The following was written as an appendix to the “History of the IUF – The International Union of Food and Allied Workers Associations” which he co-authored with Peter Rütters and which was published by the Friedrich-Ebert-Stiftung in Bonn in 1989. Nyström was president of the Swedish Hotel and Restaurant Workers’ Union from 1968 to 1978. And president of the IUF from 1977 to 1981. In his youth, Nyström was an activist in the Socialist Youth organization led by Zetha Höglund and he remained a left socialist (in the Swedish Social-Democratic Workers’ Party) until his death in 1994.
Jean Schifferstein, the first general secretary of the IUF (from its founding in 1920 to his death in 1940) shared many of Fimmen’s views on the international trade union movement and there was regular co-operation between the IUF and the ITF at secretariat level in the inter-war years. This history, and his own political views, accounts for Nyström’s interest in Fimmen.
It has been said that the trade union and political labour movement in the democratic part of the world is two branches of the same tree. The political branch has always had prominent personalities that have dominated their parties and, often enough, the community. This dominance had its roots in their creation of guidelines for the movement’s actions in different situations; they were the pioneers in both practical and theoretical work. The trade union movement has always had leaders who were close to the working people, and who understood how to solve the problems of the day as satisfactorily as circumstances permitted. There has never been a serious challenge to this distribution of work between the two branches of the movement. Theoreticians have never had the close contact with workers enjoyed by trade union leaders. However, the wisdom of the political leaders has seldom been questioned.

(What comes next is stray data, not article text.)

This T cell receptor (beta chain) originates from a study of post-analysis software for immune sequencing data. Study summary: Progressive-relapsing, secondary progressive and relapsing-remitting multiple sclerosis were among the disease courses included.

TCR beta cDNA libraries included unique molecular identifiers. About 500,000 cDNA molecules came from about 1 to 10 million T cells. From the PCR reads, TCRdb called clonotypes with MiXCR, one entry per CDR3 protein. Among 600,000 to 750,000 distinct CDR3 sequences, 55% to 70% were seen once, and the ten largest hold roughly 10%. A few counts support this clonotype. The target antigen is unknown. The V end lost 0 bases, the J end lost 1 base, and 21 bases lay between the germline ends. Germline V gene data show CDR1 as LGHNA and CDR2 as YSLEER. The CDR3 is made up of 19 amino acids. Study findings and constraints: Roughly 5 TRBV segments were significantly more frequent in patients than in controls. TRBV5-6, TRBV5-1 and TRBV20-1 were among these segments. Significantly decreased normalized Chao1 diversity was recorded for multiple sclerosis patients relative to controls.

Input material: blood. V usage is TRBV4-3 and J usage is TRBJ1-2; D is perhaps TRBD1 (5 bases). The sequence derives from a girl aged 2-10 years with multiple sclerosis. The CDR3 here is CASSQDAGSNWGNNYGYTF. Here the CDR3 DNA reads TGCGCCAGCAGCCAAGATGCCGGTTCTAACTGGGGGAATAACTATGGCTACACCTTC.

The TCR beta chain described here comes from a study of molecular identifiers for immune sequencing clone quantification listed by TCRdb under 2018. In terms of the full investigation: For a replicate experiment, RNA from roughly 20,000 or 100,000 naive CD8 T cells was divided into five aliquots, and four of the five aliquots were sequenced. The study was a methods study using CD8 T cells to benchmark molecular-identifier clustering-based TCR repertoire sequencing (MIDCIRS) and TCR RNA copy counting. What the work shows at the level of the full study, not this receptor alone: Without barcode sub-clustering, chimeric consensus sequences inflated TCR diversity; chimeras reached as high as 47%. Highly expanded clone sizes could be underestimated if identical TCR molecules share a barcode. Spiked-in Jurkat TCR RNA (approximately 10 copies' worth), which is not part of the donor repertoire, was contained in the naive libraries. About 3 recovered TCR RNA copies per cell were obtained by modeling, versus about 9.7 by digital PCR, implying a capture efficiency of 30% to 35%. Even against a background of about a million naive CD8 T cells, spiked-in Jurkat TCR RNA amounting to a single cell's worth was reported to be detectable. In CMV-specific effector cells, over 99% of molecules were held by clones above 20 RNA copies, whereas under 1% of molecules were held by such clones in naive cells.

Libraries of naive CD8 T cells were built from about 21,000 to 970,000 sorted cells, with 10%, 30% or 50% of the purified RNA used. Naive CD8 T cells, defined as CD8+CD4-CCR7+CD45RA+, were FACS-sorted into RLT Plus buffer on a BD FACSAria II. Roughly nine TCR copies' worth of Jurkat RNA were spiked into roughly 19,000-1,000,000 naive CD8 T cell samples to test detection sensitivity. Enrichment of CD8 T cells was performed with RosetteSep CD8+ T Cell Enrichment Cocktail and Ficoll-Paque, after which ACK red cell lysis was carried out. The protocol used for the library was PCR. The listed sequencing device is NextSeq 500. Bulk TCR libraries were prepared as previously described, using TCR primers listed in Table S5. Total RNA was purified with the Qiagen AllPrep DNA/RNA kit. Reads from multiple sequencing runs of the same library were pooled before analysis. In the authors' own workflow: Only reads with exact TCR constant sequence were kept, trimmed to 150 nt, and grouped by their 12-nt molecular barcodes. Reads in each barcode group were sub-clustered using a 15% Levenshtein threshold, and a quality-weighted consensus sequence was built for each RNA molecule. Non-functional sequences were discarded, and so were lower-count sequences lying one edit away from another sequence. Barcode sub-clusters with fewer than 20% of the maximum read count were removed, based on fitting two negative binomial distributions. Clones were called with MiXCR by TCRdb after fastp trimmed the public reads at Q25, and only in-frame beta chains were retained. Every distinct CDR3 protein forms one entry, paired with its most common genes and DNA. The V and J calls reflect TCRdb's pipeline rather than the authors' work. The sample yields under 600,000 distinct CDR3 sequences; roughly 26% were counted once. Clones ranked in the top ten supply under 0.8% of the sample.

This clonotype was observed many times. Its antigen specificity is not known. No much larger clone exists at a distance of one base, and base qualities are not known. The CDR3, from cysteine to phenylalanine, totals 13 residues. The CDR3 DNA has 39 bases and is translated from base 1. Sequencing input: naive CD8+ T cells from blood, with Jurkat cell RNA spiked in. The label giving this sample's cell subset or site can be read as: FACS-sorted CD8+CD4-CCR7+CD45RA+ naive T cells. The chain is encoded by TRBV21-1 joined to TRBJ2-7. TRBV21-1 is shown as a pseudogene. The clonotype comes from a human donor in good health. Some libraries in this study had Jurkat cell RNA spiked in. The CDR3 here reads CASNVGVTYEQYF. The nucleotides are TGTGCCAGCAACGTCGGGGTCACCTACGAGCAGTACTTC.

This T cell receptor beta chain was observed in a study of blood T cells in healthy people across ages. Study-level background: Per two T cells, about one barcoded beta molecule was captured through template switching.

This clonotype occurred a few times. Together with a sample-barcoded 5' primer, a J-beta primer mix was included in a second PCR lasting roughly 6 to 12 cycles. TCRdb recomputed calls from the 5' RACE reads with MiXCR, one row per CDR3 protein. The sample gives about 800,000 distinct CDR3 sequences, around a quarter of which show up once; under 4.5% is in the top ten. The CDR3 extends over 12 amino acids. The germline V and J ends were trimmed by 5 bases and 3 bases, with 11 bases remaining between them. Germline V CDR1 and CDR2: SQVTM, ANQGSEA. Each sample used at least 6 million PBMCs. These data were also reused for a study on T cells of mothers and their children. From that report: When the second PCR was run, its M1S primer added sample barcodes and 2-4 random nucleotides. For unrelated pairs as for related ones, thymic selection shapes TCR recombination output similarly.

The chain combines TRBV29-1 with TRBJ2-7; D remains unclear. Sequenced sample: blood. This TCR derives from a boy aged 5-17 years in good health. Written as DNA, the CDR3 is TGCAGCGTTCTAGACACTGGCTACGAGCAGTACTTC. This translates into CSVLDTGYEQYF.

Edo Fimmen’s opinions on the purpose of the trade union movement differed in important ways from the accepted view. In 1924, Fimmen published a document entitled Labour’s Alternative, the United States of Europe or Europe Limited.